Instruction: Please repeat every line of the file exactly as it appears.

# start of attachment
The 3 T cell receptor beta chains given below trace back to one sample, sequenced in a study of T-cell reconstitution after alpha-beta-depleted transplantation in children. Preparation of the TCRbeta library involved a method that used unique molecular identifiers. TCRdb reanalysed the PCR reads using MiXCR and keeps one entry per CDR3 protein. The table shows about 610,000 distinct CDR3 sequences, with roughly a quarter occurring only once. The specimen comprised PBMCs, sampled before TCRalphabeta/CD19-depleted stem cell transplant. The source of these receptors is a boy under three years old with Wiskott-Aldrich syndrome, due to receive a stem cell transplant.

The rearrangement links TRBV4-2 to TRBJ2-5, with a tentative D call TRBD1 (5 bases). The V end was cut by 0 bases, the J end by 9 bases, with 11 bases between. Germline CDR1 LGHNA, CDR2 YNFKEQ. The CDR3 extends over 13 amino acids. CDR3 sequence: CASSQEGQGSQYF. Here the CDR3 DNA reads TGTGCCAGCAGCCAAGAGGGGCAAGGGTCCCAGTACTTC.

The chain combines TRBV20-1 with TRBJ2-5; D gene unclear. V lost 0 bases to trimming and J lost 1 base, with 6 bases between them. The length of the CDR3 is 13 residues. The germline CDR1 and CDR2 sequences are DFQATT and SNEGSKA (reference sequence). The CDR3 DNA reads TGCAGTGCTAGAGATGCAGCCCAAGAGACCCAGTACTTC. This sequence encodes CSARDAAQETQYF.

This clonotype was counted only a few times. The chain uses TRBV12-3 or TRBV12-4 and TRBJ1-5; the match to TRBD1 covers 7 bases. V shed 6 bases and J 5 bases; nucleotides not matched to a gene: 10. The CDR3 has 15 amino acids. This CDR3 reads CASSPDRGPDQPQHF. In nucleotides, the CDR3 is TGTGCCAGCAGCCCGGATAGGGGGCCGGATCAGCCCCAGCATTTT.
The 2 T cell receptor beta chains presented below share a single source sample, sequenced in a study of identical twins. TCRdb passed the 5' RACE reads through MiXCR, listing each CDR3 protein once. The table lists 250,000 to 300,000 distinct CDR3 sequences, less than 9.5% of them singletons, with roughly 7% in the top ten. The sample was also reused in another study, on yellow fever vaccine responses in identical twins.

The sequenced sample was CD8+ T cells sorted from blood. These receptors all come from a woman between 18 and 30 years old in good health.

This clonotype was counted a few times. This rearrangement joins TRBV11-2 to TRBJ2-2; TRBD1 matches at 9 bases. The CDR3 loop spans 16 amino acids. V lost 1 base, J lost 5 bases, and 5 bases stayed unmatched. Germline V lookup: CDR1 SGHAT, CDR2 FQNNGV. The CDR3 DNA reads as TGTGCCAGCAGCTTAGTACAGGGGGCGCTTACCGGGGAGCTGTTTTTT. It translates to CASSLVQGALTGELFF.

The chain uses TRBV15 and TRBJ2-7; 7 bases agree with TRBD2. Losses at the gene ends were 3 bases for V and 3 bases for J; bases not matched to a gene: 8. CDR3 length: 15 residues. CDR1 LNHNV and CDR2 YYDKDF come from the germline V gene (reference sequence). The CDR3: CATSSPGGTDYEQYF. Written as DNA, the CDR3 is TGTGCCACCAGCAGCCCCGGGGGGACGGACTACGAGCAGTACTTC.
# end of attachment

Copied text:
The 3 T cell receptor beta chains given below trace back to one sample, sequenced in a study of T-cell reconstitution after alpha-beta-depleted transplantation in children. Preparation of the TCRbeta library involved a method that used unique molecular identifiers. TCRdb reanalysed the PCR reads using MiXCR and keeps one entry per CDR3 protein. The table shows about 610,000 distinct CDR3 sequences, with roughly a quarter occurring only once. The specimen comprised PBMCs, sampled before TCRalphabeta/CD19-depleted stem cell transplant. The source of these receptors is a boy under three years old with Wiskott-Aldrich syndrome, due to receive a stem cell transplant.

The rearrangement links TRBV4-2 to TRBJ2-5, with a tentative D call TRBD1 (5 bases). The V end was cut by 0 bases, the J end by 9 bases, with 11 bases between. Germline CDR1 LGHNA, CDR2 YNFKEQ. The CDR3 extends over 13 amino acids. CDR3 sequence: CASSQEGQGSQYF. Here the CDR3 DNA reads TGTGCCAGCAGCCAAGAGGGGCAAGGGTCCCAGTACTTC.

The chain combines TRBV20-1 with TRBJ2-5; D gene unclear. V lost 0 bases to trimming and J lost 1 base, with 6 bases between them. The length of the CDR3 is 13 residues. The germline CDR1 and CDR2 sequences are DFQATT and SNEGSKA (reference sequence). The CDR3 DNA reads TGCAGTGCTAGAGATGCAGCCCAAGAGACCCAGTACTTC. This sequence encodes CSARDAAQETQYF.

This clonotype was counted only a few times. The chain uses TRBV12-3 or TRBV12-4 and TRBJ1-5; the match to TRBD1 covers 7 bases. V shed 6 bases and J 5 bases; nucleotides not matched to a gene: 10. The CDR3 has 15 amino acids. This CDR3 reads CASSPDRGPDQPQHF. In nucleotides, the CDR3 is TGTGCCAGCAGCCCGGATAGGGGGCCGGATCAGCCCCAGCATTTT.
The 2 T cell receptor beta chains presented below share a single source sample, sequenced in a study of identical twins. TCRdb passed the 5' RACE reads through MiXCR, listing each CDR3 protein once. The table lists 250,000 to 300,000 distinct CDR3 sequences, less than 9.5% of them singletons, with roughly 7% in the top ten. The sample was also reused in another study, on yellow fever vaccine responses in identical twins.

The sequenced sample was CD8+ T cells sorted from blood. These receptors all come from a woman between 18 and 30 years old in good health.

This clonotype was counted a few times. This rearrangement joins TRBV11-2 to TRBJ2-2; TRBD1 matches at 9 bases. The CDR3 loop spans 16 amino acids. V lost 1 base, J lost 5 bases, and 5 bases stayed unmatched. Germline V lookup: CDR1 SGHAT, CDR2 FQNNGV. The CDR3 DNA reads as TGTGCCAGCAGCTTAGTACAGGGGGCGCTTACCGGGGAGCTGTTTTTT. It translates to CASSLVQGALTGELFF.

The chain uses TRBV15 and TRBJ2-7; 7 bases agree with TRBD2. Losses at the gene ends were 3 bases for V and 3 bases for J; bases not matched to a gene: 8. CDR3 length: 15 residues. CDR1 LNHNV and CDR2 YYDKDF come from the germline V gene (reference sequence). The CDR3: CATSSPGGTDYEQYF. Written as DNA, the CDR3 is TGTGCCACCAGCAGCCCCGGGGGGACGGACTACGAGCAGTACTTC.